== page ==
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Rusher Kimura (1941-2010)


Real Name

Masao Kimura

Lifespan - 6/30/1941 - 5/24/2010

6'1" 275 lbs. - Nakagawa, Hokkaido, Japan

Athletic Background

Sumo (Makushita)

Teacher(s) - Toyonobori, Billy Robinson, 

Professional Background

JWA(`64-`66), Tokyo Pro(`66-`67), IWE(`67-`81), New Japan(`81-`84), Los Angeles(`82), Stampede(`83), UWF(`84), All Japan(`84-`00), NOAH(`00-`04)

Groups - International Blood Army, Family Gundan


Masao Kimura, Mr. Toyo, Mr. Sun, Crusher Kimura

Peak Years`74-`81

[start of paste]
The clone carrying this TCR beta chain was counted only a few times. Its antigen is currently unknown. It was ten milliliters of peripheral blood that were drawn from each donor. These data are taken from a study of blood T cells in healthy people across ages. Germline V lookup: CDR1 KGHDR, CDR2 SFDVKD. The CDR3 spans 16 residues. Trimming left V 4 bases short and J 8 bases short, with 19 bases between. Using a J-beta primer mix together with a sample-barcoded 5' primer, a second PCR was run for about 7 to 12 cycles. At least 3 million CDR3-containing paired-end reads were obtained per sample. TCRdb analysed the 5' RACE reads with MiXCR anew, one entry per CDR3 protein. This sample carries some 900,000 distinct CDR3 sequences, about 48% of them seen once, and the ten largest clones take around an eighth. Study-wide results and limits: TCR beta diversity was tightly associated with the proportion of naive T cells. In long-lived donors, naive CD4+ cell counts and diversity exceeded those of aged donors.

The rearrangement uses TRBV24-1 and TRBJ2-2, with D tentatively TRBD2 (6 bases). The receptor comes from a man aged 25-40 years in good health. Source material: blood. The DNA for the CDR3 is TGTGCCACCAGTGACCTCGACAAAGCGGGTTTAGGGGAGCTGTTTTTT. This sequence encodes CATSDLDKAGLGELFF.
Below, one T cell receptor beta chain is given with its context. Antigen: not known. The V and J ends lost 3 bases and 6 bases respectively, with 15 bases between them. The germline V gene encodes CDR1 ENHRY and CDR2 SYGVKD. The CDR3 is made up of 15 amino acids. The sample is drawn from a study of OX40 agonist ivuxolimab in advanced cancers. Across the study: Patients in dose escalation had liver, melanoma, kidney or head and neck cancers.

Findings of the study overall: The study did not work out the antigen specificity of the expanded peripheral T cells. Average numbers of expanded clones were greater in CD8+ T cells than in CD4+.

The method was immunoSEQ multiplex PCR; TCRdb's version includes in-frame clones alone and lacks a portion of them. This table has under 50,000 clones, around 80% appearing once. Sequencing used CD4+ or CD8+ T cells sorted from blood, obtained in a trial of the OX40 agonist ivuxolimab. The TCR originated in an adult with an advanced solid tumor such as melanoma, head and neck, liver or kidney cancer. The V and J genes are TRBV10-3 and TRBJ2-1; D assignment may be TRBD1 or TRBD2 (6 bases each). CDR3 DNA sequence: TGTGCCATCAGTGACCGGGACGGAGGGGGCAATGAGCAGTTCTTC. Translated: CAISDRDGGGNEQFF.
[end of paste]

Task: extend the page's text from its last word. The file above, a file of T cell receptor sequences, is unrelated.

Place in HistoryRusher Kimura had a lengthy career that went through many ups and downs along with the puroresu scene itself.  A former sumo like Rikidozan, Toyonobori and Michiaki Yoshimura, who were JWA's top native stars, he started when the sport was enjoying its initial boom in Japan.  Kimura gained experience in the midcard before leaving for Antonio Inoki’s short-lived Tokyo Pro after a failed coup.  After its fall, most of the wrestlers joined the IWE, with whom Tokyo Pro had been running joint shows. Toyonobori and Strong Kobayashi were the top stars for the IWE while Rusher began gaining traction.  He was a strong supporting player as a tag wrestler and got his first singles push when he won IWE's annual round robin in 1972.  Rusher succeeded Kobayashi as the featured star and while not the most polished or athletic pro-wrestler, Rusher Kimura was a strong performer who consistently won the Japanese media's "performance award" in the 70s.  He became known for his brawling style and the king of cage death matches having battles against "hardcore legend" Gypsy Joe.  In late 1970, Kimura had the first televised cage match in Japan and TBS refused to let another air, but the violent matches became the signature of IWE throughout the next decade.  The provincial champion, Rusher mainly battled foreign stars, often from the AWA, making him one of the most popular pro-wrestlers in the late 70s.  His star power kept the company afloat before their closure in 1981.  Rusher, representing the IWE, invaded New Japan and had two notable matches against Antonio Inoki.  The first was a DQ win over Inoki and second was a 3-on-1 match where Inoki beat Animal Hamaguchi and Isamu Teranishi, but was counted out against Kimura.  After that run, the aging Rusher struggled to find a spot.  All Japan brought him in and he settled into light-hearted undercard matches with Giant Baba and other popular veterans who were past their physical primes.  Rusher continued this role for years, even for a few more years in NOAH becoming the oldest active wrestler at 61.  Rusher Kimura retired in 2004 and passed away several years later.  The man known as the "monster of cage matches" in his prime years popularized a type of bloody and gimmick-heavy style of pro-wrestling that preceded the death match boom of the 1990s.  He used his notoriety from that time to become the "monster of the microphone" whose popular post-matches done in his gravelly, deep voice were well-received by old and young fans alike.